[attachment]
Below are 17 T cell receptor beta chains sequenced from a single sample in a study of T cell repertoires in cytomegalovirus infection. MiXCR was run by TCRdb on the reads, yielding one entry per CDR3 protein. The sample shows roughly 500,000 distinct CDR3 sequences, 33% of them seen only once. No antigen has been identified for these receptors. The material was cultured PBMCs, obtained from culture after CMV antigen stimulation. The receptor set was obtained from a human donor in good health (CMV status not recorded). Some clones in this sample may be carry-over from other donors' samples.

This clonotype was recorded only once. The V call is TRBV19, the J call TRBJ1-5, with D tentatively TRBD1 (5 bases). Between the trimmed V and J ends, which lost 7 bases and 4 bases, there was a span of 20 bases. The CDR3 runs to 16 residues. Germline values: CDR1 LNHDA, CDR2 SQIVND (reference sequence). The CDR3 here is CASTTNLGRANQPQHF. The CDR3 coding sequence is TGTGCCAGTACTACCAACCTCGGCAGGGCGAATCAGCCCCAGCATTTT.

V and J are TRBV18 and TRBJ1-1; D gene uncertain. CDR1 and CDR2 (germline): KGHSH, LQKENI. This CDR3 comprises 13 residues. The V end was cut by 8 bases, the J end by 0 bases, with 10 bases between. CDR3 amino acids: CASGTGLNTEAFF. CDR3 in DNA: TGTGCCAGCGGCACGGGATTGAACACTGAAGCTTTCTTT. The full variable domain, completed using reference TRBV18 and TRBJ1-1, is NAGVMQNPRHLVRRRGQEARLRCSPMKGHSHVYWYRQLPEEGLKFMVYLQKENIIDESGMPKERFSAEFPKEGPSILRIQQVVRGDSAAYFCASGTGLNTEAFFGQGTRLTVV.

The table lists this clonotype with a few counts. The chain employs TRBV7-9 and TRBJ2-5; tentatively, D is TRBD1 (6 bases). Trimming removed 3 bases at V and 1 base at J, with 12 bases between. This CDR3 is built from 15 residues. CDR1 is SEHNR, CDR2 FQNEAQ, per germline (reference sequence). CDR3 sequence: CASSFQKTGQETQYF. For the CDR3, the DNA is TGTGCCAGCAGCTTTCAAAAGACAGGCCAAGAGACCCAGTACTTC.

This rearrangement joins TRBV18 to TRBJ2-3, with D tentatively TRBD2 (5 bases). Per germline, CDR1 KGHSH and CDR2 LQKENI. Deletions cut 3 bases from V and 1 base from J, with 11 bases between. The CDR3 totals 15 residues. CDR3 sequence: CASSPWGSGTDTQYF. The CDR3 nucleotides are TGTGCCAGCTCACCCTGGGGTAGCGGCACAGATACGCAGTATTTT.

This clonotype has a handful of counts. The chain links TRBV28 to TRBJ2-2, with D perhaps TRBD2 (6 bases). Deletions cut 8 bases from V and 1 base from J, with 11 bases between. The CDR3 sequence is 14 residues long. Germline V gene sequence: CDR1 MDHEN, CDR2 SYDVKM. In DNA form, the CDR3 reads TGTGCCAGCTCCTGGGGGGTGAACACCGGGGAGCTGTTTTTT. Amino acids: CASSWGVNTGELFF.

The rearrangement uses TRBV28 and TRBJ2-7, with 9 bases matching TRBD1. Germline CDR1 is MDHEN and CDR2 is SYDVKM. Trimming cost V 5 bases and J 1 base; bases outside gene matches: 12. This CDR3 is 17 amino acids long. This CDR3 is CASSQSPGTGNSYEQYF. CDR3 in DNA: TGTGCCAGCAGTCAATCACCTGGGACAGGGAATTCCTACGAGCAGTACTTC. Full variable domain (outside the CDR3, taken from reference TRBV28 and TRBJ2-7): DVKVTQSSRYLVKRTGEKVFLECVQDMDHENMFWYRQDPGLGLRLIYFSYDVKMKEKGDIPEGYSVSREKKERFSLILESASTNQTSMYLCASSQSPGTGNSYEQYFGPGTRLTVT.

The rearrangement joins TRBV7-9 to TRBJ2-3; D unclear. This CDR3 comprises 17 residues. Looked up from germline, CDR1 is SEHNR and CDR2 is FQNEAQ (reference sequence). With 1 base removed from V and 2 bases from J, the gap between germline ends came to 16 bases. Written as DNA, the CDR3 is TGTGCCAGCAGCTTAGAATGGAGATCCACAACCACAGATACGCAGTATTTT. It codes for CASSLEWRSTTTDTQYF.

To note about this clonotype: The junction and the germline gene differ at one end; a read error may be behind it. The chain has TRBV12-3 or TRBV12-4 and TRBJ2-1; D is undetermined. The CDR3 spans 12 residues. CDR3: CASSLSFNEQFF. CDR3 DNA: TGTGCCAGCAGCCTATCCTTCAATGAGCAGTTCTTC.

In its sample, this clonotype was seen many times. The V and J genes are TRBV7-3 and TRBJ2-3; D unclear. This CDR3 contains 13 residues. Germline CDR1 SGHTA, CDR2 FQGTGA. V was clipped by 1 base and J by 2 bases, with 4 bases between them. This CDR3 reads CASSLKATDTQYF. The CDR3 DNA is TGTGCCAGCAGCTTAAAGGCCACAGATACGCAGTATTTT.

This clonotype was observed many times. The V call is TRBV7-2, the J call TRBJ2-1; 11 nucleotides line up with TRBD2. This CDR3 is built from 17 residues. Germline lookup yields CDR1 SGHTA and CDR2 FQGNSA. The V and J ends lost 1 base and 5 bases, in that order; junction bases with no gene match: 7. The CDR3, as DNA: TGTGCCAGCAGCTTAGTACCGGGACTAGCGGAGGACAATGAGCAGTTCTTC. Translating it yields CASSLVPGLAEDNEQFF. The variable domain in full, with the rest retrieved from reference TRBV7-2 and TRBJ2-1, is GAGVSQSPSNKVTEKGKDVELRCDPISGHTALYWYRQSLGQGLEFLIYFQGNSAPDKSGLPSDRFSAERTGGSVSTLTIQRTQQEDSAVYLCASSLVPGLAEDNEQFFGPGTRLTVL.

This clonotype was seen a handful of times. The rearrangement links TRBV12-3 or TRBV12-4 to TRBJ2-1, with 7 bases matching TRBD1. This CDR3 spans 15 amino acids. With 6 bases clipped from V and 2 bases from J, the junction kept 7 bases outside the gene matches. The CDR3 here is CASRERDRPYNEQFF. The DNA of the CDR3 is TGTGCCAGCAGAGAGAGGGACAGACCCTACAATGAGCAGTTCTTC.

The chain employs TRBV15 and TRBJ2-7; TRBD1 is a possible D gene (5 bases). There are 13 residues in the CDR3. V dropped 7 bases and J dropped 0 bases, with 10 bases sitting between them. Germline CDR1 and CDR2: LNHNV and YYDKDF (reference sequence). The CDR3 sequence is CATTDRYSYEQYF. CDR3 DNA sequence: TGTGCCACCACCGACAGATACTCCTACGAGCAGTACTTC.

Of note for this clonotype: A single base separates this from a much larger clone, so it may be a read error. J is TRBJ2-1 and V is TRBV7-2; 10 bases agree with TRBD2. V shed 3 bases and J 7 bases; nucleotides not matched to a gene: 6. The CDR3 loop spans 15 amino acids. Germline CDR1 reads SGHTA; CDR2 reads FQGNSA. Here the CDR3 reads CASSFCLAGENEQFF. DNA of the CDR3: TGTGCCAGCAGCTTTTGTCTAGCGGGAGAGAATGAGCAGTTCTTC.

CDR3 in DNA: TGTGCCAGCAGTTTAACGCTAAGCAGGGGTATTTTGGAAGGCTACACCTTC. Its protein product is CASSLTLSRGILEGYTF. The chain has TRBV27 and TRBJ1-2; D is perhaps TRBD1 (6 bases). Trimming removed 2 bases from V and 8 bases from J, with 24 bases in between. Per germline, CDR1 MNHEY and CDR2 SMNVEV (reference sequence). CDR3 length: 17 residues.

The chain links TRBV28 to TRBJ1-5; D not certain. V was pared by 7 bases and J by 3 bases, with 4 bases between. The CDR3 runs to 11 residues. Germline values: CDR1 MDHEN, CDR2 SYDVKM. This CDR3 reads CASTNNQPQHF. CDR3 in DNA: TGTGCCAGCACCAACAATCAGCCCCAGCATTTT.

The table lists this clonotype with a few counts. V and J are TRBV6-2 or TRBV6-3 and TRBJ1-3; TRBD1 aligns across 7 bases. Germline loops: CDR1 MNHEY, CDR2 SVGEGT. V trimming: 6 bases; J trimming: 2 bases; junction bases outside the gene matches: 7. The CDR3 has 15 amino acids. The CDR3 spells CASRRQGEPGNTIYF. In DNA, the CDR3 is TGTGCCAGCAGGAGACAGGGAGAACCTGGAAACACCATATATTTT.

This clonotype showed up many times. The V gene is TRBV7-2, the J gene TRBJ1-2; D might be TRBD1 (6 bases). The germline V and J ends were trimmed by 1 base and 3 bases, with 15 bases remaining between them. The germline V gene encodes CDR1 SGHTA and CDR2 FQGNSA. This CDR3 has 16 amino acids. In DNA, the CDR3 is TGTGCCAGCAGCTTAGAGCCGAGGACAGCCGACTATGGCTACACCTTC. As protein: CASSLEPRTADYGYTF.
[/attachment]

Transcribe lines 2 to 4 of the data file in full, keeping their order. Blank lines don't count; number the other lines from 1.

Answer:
This clonotype was recorded only once. The V call is TRBV19, the J call TRBJ1-5, with D tentatively TRBD1 (5 bases). Between the trimmed V and J ends, which lost 7 bases and 4 bases, there was a span of 20 bases. The CDR3 runs to 16 residues. Germline values: CDR1 LNHDA, CDR2 SQIVND (reference sequence). The CDR3 here is CASTTNLGRANQPQHF. The CDR3 coding sequence is TGTGCCAGTACTACCAACCTCGGCAGGGCGAATCAGCCCCAGCATTTT.

V and J are TRBV18 and TRBJ1-1; D gene uncertain. CDR1 and CDR2 (germline): KGHSH, LQKENI. This CDR3 comprises 13 residues. The V end was cut by 8 bases, the J end by 0 bases, with 10 bases between. CDR3 amino acids: CASGTGLNTEAFF. CDR3 in DNA: TGTGCCAGCGGCACGGGATTGAACACTGAAGCTTTCTTT. The full variable domain, completed using reference TRBV18 and TRBJ1-1, is NAGVMQNPRHLVRRRGQEARLRCSPMKGHSHVYWYRQLPEEGLKFMVYLQKENIIDESGMPKERFSAEFPKEGPSILRIQQVVRGDSAAYFCASGTGLNTEAFFGQGTRLTVV.

The table lists this clonotype with a few counts. The chain employs TRBV7-9 and TRBJ2-5; tentatively, D is TRBD1 (6 bases). Trimming removed 3 bases at V and 1 base at J, with 12 bases between. This CDR3 is built from 15 residues. CDR1 is SEHNR, CDR2 FQNEAQ, per germline (reference sequence). CDR3 sequence: CASSFQKTGQETQYF. For the CDR3, the DNA is TGTGCCAGCAGCTTTCAAAAGACAGGCCAAGAGACCCAGTACTTC.